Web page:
The problem of the radical right, however, was that there were no threads implicating President Roussef. From the beginning of 2016, they instead directed the propaganda to former popular president Lula da Silva, and at the same time ordered the prosecutor to intercept the president’s phone. In addition to being the subject of telephone interception by the NSA she was now also being intercepted by the radical right wing. In March, Globo published excerpts of a telephone conversation between Roussef and then Silva, who according to. the right wing should reveal that the president sought to help Silva from being indicted. Globo was whipping up an even stronger mood against the president. The campaign triggered new big demonstrations against the president demanding her resignation, but at the same time PT responded again with large demonstrations in support of her.
The radical right wing now led the fight against PT and Roussef into parliament. In April, 367 parliamentarians voted to put her on trial. 137 voted against. Four weeks later, 55 senators voted to put her on trial, while 22 voted against. Roussef was chosen by 54 million. Brazilians and overthrown by 55 predominantly fascists, several of whom are declared criminals (of the country’s 81 senators, 33 are accused criminals or the subject of investigation). Formally, she was suspended for up to 6 months, but it is not a court to “try” her case, but rather the same Senate who set her aside so that her time as president is over. The charges against her during the shooting process are not corruption, but that she tampered with economic statistics to be re-elected in 2014.
The presidential post was taken over by right-wing Michel Temer. He may also be tried before a court of law, and has twice been investigated for bribes and receiving return commissions. Half of his 22 MAN big government is under investigation for corruption. Congress chairman Eduardo Cunha was removed from the post by the Supreme Court in May, accused of corruption. His post was taken over by Waldir Maranhão, who is also charged with corruption. Maranhão had to resign after a few days. Senate President Renan Calheiros coordinated the storm against the president of the Senate. He himself is the subject of 11 criminal investigations. (Dilma Rousseff suspended as senate votes to impeach Brazilian president, Guardian 12/5 2016, ‘Trust me’: Michel Temer takes over as interim Brazil president, Guardian 13/5 2016, ‘A lot of testosterone and little pigment’: Brazil’s old elite deals a blow to diversity, Guardian 13/5 2016).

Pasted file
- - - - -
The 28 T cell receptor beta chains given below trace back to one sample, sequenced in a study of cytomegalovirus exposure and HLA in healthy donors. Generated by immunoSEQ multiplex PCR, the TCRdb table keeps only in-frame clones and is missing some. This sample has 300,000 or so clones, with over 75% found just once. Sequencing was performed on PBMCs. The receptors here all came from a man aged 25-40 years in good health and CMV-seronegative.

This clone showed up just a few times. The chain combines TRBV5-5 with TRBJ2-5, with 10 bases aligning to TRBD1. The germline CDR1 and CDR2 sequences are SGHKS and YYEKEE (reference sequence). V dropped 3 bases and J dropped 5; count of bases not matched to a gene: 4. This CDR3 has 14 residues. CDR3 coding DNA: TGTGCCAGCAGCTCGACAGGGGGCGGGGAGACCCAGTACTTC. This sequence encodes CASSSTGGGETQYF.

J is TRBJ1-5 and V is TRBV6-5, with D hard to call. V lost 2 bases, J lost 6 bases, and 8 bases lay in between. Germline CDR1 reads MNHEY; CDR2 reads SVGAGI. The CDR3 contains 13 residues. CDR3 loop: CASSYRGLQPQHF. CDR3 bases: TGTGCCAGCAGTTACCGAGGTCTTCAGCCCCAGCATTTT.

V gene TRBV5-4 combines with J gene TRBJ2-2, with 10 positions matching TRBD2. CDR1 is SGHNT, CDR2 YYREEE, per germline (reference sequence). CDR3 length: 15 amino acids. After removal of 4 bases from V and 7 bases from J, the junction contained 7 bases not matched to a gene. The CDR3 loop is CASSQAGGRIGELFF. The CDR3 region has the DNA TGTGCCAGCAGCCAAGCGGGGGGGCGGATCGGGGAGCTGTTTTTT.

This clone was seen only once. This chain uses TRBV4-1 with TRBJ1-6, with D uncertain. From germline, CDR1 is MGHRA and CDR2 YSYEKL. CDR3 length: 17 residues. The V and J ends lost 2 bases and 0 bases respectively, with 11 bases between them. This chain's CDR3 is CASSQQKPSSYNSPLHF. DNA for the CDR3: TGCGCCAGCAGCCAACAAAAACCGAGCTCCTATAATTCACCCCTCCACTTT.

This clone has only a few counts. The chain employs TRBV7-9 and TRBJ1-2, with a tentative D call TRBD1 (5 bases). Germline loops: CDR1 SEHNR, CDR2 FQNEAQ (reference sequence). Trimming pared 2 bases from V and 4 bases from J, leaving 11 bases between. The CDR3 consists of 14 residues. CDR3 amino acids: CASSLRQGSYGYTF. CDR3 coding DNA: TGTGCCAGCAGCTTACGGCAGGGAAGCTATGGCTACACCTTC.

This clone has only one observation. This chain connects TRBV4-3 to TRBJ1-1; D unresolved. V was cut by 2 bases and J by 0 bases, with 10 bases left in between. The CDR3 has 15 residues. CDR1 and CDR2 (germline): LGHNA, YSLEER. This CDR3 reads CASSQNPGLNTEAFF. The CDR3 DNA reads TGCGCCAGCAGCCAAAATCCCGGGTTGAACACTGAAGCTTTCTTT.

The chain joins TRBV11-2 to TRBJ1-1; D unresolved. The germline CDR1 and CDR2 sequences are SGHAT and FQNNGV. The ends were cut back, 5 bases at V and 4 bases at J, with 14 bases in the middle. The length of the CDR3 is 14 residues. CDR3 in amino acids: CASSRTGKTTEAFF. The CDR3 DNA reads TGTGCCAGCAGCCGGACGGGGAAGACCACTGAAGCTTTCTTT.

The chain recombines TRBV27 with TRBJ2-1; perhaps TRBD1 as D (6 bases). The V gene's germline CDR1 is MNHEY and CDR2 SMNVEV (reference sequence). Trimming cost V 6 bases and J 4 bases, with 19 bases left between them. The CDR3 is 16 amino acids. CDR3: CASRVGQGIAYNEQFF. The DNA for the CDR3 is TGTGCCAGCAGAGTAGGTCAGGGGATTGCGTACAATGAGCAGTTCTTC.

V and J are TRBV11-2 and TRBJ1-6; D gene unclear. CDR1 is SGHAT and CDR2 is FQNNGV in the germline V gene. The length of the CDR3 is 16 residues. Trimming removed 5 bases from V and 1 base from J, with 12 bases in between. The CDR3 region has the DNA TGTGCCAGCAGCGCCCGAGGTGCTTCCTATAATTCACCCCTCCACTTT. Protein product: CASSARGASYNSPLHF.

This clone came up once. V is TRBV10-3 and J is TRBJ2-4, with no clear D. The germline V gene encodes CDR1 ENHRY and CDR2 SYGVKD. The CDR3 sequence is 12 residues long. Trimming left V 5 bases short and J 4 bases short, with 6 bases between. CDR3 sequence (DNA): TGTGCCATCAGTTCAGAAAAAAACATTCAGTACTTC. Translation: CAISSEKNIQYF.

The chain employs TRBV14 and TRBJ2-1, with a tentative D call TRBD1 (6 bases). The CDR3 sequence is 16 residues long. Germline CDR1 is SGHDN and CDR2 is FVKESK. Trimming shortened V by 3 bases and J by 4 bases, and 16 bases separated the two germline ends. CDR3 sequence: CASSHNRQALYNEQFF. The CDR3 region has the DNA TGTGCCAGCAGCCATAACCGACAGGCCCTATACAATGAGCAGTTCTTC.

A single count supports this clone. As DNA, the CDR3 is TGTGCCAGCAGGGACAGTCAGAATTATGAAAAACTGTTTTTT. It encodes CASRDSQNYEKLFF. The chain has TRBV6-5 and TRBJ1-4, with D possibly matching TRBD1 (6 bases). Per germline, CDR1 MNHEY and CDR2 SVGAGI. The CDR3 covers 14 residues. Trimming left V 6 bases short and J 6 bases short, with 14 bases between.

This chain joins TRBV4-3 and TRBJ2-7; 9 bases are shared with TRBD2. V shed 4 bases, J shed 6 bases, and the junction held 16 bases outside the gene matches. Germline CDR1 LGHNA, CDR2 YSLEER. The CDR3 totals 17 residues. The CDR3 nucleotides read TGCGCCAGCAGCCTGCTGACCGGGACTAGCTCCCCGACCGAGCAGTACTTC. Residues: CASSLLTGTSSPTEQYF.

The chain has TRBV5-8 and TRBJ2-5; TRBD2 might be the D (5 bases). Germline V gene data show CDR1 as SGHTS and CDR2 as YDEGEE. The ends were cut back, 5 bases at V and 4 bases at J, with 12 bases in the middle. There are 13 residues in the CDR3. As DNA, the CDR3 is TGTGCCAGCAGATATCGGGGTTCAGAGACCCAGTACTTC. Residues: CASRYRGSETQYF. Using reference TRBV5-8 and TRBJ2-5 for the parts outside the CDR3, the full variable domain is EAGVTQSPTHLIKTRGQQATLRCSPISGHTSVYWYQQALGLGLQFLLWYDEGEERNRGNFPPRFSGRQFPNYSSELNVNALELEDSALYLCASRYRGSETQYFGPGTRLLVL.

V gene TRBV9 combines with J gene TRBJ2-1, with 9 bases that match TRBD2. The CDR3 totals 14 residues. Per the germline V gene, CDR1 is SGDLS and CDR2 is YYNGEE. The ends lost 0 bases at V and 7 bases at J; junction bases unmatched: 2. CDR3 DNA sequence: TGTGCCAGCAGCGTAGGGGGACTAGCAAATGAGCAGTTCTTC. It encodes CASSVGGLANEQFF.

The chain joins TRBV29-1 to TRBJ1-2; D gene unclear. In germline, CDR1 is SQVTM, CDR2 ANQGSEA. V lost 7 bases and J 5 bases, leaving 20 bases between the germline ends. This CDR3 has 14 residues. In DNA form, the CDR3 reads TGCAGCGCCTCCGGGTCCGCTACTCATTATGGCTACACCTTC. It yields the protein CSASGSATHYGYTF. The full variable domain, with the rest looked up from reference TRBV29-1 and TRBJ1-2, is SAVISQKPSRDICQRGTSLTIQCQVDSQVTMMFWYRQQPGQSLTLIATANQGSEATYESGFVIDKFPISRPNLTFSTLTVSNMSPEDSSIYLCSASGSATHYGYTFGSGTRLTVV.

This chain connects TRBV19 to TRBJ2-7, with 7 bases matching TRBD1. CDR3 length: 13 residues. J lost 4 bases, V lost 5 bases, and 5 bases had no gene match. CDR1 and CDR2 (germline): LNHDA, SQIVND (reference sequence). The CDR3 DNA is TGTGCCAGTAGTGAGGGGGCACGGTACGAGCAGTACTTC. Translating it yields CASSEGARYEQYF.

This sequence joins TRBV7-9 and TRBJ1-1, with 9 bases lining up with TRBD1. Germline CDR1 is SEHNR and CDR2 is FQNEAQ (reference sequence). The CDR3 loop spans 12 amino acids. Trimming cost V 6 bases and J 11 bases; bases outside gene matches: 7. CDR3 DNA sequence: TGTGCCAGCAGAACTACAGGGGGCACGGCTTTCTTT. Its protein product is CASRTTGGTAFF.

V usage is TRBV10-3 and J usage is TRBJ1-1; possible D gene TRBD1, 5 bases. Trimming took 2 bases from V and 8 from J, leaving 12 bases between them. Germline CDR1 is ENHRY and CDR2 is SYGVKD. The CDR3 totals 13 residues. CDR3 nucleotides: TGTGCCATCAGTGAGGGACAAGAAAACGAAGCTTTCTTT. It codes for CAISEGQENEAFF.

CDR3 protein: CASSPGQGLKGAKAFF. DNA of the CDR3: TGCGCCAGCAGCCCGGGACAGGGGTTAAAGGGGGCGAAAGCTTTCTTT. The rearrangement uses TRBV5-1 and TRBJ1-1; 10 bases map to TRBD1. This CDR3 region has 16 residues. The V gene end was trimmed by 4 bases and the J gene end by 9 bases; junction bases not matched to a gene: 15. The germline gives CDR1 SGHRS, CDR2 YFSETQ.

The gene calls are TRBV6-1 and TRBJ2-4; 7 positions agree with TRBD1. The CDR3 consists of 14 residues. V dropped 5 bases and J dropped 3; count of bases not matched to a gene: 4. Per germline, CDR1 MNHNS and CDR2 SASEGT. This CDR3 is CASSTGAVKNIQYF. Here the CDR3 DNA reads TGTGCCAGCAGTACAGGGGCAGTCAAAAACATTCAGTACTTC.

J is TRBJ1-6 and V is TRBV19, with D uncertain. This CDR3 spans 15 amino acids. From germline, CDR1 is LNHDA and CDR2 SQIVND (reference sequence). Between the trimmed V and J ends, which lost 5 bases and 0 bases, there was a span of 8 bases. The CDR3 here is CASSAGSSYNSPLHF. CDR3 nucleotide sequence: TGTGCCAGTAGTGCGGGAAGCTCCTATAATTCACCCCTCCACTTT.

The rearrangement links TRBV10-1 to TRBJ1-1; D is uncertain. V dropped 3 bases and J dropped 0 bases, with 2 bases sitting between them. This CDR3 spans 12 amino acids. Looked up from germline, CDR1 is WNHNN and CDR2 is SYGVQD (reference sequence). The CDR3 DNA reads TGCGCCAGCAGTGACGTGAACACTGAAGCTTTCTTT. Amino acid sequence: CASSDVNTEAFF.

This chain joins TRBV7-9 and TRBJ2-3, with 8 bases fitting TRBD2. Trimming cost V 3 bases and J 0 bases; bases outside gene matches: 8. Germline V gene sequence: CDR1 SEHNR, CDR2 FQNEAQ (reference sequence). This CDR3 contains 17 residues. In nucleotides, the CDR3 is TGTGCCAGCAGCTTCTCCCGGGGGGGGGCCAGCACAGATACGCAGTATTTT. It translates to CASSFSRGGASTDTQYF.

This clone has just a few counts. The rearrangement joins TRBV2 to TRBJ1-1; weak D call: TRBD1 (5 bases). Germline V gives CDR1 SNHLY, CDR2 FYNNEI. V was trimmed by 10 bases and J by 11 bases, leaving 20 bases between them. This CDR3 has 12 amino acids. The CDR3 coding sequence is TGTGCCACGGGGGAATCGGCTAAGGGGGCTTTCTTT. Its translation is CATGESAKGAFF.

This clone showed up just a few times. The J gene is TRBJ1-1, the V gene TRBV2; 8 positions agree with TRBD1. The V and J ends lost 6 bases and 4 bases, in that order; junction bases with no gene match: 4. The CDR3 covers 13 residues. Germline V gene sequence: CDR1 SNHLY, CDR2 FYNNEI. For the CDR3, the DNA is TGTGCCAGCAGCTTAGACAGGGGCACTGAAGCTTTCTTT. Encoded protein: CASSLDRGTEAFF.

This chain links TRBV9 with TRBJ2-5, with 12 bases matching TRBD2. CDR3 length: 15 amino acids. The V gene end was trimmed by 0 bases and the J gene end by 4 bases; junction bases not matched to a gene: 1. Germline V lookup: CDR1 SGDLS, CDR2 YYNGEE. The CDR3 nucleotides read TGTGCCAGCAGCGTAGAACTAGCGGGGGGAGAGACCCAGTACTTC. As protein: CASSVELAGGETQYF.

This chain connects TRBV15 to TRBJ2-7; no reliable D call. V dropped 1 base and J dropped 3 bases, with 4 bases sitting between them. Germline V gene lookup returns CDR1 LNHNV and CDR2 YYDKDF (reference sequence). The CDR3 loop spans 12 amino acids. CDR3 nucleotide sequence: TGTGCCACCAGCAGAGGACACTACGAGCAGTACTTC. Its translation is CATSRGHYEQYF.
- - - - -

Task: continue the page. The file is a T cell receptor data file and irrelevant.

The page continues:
Two weeks after the coup, two of Temer’s ministers had had to leave the government because of financial crime. That included Planning Minister Romero Juca and “Anti-Corruption Minister” Fabiano Silveira. (Lava Jato: Brazilian anti-corruption minister quits over secret recording, Guardian 31/5 2016, Brazil prosecutor seeks arrest of senior members of embattled president’s party, Guardian 7/6 2016).
In August, the Senate voted with 59 members against 21 to propose Roussef to a “court of law”. This is not a court or legal process, but only that the right wing votes on whether she should finally be removed from the presidential post. Abroad, criticism of the right-wing coup and dictatorship grew. (Brazil Senate votes to hold Dilma Rousseff impeachment trial, Guardian 10/8 2016).
Up to the Brazil Olympics in August, tens of thousands of police officers and soldiers were expelled. The number of killings by the police doubled during this period compared to the same period the year before.